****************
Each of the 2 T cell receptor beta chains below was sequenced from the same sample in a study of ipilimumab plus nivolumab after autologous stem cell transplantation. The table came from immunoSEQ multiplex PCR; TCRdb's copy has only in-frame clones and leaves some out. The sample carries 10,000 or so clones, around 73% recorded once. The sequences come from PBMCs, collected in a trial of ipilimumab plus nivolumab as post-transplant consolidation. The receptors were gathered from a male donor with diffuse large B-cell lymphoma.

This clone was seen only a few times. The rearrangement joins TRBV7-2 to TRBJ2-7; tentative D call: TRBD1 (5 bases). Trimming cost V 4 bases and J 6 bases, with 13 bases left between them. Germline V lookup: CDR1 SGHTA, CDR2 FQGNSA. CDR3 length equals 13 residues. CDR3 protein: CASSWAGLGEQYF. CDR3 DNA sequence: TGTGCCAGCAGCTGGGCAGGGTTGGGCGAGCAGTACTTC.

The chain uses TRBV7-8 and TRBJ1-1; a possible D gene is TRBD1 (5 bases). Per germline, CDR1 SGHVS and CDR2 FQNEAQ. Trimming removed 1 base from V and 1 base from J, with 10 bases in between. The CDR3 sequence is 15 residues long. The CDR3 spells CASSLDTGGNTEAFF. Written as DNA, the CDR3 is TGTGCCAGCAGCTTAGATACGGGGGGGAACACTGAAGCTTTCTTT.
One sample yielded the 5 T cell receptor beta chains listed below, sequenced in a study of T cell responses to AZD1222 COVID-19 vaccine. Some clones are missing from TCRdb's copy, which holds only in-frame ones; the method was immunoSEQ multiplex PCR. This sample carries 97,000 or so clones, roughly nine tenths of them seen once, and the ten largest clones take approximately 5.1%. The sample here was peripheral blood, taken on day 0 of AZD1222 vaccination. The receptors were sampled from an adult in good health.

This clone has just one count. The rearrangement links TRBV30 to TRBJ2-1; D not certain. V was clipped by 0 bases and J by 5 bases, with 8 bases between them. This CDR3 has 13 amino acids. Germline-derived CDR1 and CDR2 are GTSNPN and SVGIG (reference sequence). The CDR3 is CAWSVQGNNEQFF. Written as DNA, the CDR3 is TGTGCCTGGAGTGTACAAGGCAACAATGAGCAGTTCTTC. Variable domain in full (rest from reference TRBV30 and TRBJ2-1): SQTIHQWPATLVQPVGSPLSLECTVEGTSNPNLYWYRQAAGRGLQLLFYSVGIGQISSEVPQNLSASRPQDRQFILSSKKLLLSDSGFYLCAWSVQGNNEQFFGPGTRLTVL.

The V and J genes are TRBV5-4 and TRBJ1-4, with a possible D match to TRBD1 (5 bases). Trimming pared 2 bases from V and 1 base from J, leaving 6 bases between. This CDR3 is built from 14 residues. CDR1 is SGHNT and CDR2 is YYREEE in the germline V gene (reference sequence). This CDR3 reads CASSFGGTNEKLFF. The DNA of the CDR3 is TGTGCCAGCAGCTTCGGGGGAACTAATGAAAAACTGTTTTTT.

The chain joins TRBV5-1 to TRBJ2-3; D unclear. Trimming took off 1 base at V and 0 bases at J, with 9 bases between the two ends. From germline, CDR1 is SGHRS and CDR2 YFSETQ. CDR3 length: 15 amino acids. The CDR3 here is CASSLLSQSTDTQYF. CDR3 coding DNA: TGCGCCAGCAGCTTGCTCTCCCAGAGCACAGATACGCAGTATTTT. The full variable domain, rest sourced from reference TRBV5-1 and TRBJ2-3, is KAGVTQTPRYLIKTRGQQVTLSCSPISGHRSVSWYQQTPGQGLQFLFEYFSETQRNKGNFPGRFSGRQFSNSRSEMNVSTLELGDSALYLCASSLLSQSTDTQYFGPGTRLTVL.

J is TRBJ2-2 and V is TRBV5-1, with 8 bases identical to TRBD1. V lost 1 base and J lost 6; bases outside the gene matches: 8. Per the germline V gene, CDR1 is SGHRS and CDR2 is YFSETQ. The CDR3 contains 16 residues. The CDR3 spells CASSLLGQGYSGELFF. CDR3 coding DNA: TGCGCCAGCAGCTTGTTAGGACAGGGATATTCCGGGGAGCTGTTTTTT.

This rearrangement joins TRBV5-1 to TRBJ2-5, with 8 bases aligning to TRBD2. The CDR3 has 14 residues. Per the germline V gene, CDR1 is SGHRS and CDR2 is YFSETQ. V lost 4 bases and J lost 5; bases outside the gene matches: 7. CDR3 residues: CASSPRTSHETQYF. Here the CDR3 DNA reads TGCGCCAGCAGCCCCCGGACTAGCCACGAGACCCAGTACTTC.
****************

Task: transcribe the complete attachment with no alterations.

Each of the 2 T cell receptor beta chains below was sequenced from the same sample in a study of ipilimumab plus nivolumab after autologous stem cell transplantation. The table came from immunoSEQ multiplex PCR; TCRdb's copy has only in-frame clones and leaves some out. The sample carries 10,000 or so clones, around 73% recorded once. The sequences come from PBMCs, collected in a trial of ipilimumab plus nivolumab as post-transplant consolidation. The receptors were gathered from a male donor with diffuse large B-cell lymphoma.

This clone was seen only a few times. The rearrangement joins TRBV7-2 to TRBJ2-7; tentative D call: TRBD1 (5 bases). Trimming cost V 4 bases and J 6 bases, with 13 bases left between them. Germline V lookup: CDR1 SGHTA, CDR2 FQGNSA. CDR3 length equals 13 residues. CDR3 protein: CASSWAGLGEQYF. CDR3 DNA sequence: TGTGCCAGCAGCTGGGCAGGGTTGGGCGAGCAGTACTTC.

The chain uses TRBV7-8 and TRBJ1-1; a possible D gene is TRBD1 (5 bases). Per germline, CDR1 SGHVS and CDR2 FQNEAQ. Trimming removed 1 base from V and 1 base from J, with 10 bases in between. The CDR3 sequence is 15 residues long. The CDR3 spells CASSLDTGGNTEAFF. Written as DNA, the CDR3 is TGTGCCAGCAGCTTAGATACGGGGGGGAACACTGAAGCTTTCTTT.
One sample yielded the 5 T cell receptor beta chains listed below, sequenced in a study of T cell responses to AZD1222 COVID-19 vaccine. Some clones are missing from TCRdb's copy, which holds only in-frame ones; the method was immunoSEQ multiplex PCR. This sample carries 97,000 or so clones, roughly nine tenths of them seen once, and the ten largest clones take approximately 5.1%. The sample here was peripheral blood, taken on day 0 of AZD1222 vaccination. The receptors were sampled from an adult in good health.

This clone has just one count. The rearrangement links TRBV30 to TRBJ2-1; D not certain. V was clipped by 0 bases and J by 5 bases, with 8 bases between them. This CDR3 has 13 amino acids. Germline-derived CDR1 and CDR2 are GTSNPN and SVGIG (reference sequence). The CDR3 is CAWSVQGNNEQFF. Written as DNA, the CDR3 is TGTGCCTGGAGTGTACAAGGCAACAATGAGCAGTTCTTC. Variable domain in full (rest from reference TRBV30 and TRBJ2-1): SQTIHQWPATLVQPVGSPLSLECTVEGTSNPNLYWYRQAAGRGLQLLFYSVGIGQISSEVPQNLSASRPQDRQFILSSKKLLLSDSGFYLCAWSVQGNNEQFFGPGTRLTVL.

The V and J genes are TRBV5-4 and TRBJ1-4, with a possible D match to TRBD1 (5 bases). Trimming pared 2 bases from V and 1 base from J, leaving 6 bases between. This CDR3 is built from 14 residues. CDR1 is SGHNT and CDR2 is YYREEE in the germline V gene (reference sequence). This CDR3 reads CASSFGGTNEKLFF. The DNA of the CDR3 is TGTGCCAGCAGCTTCGGGGGAACTAATGAAAAACTGTTTTTT.

The chain joins TRBV5-1 to TRBJ2-3; D unclear. Trimming took off 1 base at V and 0 bases at J, with 9 bases between the two ends. From germline, CDR1 is SGHRS and CDR2 YFSETQ. CDR3 length: 15 amino acids. The CDR3 here is CASSLLSQSTDTQYF. CDR3 coding DNA: TGCGCCAGCAGCTTGCTCTCCCAGAGCACAGATACGCAGTATTTT. The full variable domain, rest sourced from reference TRBV5-1 and TRBJ2-3, is KAGVTQTPRYLIKTRGQQVTLSCSPISGHRSVSWYQQTPGQGLQFLFEYFSETQRNKGNFPGRFSGRQFSNSRSEMNVSTLELGDSALYLCASSLLSQSTDTQYFGPGTRLTVL.

J is TRBJ2-2 and V is TRBV5-1, with 8 bases identical to TRBD1. V lost 1 base and J lost 6; bases outside the gene matches: 8. Per the germline V gene, CDR1 is SGHRS and CDR2 is YFSETQ. The CDR3 contains 16 residues. The CDR3 spells CASSLLGQGYSGELFF. CDR3 coding DNA: TGCGCCAGCAGCTTGTTAGGACAGGGATATTCCGGGGAGCTGTTTTTT.

This rearrangement joins TRBV5-1 to TRBJ2-5, with 8 bases aligning to TRBD2. The CDR3 has 14 residues. Per the germline V gene, CDR1 is SGHRS and CDR2 is YFSETQ. V lost 4 bases and J lost 5; bases outside the gene matches: 7. CDR3 residues: CASSPRTSHETQYF. Here the CDR3 DNA reads TGCGCCAGCAGCCCCCGGACTAGCCACGAGACCCAGTACTTC.